I’d like to dedicate this recipe to my youngest brother.
He’s on a mission to start cooking. I know so because he paused momentarily from inhaling his food at the Thai restaurant we were at the other day and told me. He’s seriously talented, has a great career, and is really good at throwing amazing parties (side note: if you ever meet him, definitely finagle an to invite one of his parties), but he hasn’t spent much time in the kitchen.
But the lack of cooking skills, well, it’s not his fault. We cook a lot in my family, but he somehow missed that boat. Likely because when he was younger, I had my own budding cooking ambitions and was too busy using him as my human guinea pig — forcing him to taste my latest macaroni-and-cheese or cheesecake concoction — to teach him to cook. So, now, when he says he wants to cook, I listen. We’re starting out with this recipe because this is precisely what he was stuffing in his face back at that Thai restaurant.
Ok, that’s not the only reason we’re starting with this recipe. It’s because lettuce wraps are easy and healthy yet aren’t another bland, boring recipe found in most beginner cookbooks. My thinking is to teach him what he already likes eating, so he’s way likely to make it again (like, when I’m not over his shoulder coaching him through his kitchen conquests).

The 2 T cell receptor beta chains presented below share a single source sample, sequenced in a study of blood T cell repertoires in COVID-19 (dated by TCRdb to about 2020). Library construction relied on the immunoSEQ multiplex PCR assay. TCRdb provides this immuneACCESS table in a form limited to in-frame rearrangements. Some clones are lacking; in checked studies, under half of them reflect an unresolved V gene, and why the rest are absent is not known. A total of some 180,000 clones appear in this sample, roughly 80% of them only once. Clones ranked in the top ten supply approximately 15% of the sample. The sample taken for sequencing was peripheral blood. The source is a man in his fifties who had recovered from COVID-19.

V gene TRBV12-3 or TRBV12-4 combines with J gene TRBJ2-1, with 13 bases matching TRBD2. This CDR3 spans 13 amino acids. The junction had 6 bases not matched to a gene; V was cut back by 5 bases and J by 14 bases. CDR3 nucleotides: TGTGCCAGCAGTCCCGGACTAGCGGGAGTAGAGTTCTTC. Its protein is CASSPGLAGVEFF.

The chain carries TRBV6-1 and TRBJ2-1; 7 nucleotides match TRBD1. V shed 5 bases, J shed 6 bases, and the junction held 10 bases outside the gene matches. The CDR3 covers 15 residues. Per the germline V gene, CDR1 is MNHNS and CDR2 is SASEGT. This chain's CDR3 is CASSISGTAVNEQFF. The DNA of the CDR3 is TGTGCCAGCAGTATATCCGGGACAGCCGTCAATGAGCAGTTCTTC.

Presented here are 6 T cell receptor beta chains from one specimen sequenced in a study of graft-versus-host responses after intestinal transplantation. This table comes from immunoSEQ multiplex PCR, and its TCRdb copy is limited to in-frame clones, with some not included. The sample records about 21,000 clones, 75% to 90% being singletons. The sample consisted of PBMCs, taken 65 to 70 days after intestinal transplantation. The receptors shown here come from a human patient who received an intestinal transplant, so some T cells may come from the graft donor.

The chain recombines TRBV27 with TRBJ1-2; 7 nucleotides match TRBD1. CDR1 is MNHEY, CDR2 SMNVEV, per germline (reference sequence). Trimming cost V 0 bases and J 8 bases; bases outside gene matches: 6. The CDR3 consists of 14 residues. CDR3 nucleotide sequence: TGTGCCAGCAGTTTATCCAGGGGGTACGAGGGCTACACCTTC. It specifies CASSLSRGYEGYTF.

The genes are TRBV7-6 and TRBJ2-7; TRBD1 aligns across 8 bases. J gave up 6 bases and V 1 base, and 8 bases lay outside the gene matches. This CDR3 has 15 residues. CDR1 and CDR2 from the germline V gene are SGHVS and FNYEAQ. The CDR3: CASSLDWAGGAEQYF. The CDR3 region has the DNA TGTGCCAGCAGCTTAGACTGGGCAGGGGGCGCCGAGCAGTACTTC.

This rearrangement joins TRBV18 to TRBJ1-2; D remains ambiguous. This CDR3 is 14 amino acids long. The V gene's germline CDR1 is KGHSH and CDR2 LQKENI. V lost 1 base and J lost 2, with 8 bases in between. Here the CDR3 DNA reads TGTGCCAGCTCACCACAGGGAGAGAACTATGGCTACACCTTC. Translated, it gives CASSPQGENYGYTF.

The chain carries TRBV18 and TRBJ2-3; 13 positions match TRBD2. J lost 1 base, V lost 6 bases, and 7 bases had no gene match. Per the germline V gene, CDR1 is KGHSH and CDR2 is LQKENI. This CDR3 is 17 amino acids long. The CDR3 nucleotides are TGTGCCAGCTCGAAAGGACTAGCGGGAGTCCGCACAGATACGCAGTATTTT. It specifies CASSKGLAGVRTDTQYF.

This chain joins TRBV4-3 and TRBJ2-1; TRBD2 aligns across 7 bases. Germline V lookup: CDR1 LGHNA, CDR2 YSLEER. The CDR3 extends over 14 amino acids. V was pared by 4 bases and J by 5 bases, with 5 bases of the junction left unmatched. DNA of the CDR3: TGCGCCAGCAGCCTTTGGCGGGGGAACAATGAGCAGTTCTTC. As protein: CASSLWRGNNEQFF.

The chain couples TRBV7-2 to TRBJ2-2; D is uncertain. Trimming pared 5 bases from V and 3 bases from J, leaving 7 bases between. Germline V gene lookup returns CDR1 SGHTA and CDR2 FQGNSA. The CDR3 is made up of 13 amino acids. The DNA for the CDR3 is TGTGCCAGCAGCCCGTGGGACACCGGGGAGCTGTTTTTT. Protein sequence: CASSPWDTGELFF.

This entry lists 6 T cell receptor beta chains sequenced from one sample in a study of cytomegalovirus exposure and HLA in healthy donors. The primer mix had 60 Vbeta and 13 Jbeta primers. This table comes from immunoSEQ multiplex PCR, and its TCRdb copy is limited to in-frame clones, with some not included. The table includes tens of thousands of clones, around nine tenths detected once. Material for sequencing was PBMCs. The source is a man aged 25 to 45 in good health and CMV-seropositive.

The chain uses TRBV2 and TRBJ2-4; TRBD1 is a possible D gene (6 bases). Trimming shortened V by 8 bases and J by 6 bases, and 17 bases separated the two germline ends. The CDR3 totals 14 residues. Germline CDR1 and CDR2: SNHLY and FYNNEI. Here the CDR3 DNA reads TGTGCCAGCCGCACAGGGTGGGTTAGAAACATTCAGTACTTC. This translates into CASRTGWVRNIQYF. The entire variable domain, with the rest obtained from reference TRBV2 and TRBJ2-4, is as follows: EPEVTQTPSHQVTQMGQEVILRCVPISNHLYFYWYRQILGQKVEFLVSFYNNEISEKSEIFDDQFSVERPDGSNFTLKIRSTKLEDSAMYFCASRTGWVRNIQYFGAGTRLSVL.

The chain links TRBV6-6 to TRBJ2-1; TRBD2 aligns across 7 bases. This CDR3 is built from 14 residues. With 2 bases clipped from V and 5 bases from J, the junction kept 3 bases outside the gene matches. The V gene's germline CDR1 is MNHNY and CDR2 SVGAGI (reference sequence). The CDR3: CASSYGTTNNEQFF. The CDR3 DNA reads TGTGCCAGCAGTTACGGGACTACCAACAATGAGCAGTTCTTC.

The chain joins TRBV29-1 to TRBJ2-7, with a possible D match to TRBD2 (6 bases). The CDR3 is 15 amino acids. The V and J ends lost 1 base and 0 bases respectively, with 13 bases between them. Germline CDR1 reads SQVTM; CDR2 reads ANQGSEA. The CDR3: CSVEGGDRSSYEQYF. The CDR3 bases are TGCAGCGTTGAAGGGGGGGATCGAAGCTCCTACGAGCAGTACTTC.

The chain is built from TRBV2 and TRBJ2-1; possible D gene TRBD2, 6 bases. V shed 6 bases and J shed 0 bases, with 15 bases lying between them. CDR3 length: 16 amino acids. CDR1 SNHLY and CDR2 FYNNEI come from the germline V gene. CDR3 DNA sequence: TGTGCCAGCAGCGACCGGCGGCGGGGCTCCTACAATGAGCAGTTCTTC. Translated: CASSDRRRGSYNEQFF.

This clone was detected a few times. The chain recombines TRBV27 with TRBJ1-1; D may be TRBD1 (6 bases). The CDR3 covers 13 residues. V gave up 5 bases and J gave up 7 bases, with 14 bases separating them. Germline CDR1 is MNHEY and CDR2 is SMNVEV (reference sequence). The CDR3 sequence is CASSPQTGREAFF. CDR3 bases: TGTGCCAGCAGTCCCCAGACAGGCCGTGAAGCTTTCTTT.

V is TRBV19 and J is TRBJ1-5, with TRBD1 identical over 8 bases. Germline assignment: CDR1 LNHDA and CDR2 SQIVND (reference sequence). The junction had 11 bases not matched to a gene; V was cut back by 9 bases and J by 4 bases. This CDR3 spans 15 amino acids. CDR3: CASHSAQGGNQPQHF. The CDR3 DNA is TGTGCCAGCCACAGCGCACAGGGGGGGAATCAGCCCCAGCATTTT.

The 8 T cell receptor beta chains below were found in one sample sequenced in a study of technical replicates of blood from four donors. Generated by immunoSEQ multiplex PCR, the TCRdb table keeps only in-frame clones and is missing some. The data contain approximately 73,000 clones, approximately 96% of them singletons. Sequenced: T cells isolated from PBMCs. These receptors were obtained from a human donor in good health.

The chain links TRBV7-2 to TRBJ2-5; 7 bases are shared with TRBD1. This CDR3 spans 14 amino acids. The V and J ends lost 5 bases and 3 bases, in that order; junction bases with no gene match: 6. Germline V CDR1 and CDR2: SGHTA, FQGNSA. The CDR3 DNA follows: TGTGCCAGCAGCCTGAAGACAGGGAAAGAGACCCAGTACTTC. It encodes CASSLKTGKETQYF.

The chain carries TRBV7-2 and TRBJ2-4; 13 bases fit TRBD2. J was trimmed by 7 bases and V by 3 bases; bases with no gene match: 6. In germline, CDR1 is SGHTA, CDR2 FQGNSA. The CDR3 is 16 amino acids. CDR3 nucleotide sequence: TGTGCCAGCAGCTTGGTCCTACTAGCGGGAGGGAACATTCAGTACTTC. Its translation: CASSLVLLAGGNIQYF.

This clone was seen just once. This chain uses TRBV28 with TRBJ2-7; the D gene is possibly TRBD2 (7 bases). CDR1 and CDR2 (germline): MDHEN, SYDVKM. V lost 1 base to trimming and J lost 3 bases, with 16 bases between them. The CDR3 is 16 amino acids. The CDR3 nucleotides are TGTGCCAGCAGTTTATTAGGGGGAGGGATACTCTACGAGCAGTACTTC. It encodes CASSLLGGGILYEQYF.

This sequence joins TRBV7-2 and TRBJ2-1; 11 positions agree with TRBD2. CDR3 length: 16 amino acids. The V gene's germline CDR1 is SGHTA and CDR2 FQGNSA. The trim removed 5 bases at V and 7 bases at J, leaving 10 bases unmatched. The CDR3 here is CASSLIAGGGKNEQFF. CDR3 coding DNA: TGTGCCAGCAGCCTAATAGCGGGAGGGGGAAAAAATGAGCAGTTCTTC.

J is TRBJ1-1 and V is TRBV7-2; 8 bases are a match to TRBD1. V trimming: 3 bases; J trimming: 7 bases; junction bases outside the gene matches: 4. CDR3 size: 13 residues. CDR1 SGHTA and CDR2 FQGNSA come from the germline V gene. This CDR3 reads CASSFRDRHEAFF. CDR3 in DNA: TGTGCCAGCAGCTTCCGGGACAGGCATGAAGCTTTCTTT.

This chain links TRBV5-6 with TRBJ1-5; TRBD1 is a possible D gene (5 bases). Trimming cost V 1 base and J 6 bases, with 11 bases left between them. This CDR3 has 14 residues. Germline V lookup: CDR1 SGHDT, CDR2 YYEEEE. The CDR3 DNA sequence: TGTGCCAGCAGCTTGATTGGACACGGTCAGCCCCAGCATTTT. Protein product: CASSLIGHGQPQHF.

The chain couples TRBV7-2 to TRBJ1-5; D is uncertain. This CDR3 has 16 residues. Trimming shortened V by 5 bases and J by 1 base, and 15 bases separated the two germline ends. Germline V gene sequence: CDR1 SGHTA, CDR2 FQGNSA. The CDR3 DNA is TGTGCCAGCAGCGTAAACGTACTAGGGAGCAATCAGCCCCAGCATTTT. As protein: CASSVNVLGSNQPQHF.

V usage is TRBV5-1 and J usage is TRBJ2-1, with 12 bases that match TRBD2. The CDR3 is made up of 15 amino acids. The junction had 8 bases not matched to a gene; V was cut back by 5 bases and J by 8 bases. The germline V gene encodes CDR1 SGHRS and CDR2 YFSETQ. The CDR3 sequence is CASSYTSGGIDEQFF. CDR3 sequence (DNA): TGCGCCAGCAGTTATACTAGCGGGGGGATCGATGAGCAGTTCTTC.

Another bonus? This recipe takes well under 20 minutes to make, so kitchen newbies won’t be overwhelmed. And, this recipe is in itself a lesson, showing important cooking stuffs like why you don’t want to overcrowd your food (hint: the meat will steam instead of saute and be anemic looking). Also, these lettuce wraps are pretty healthy. True, it quickly becomes unhealthy if you add too much fish sauce and sugar but those ingredients are easy to keep in check.
One last word about these wraps: these are not those glazed, sweet, goopy things you find at PF Changs — these are a simplified, not-that-authentic twist on larb, a sort of meat salad (though that description doesn’t do it justice) found throughout Thailand and Laos. The result is a dish with bright flavors, made with ingredients you can find pretty much anywhere. (The fish sauce may be a curve ball in some parts but it’s worth the hunt). Turn to this anytime you’re in need of something easy and quick but want more of a meal than a box of cereal.
A big bonus is that you can easily fancify it for summer entertaining. All you have to do is serve it in bite-sized portions, because, honestly, mini portions make anything fancier. I use itty bitty lettuce pieces, fill them with a tablespoon or so of the meat and serve it as an easy finger food — perfect for summer entertaining (like, say, at one my brother’s fast-approaching pool parties).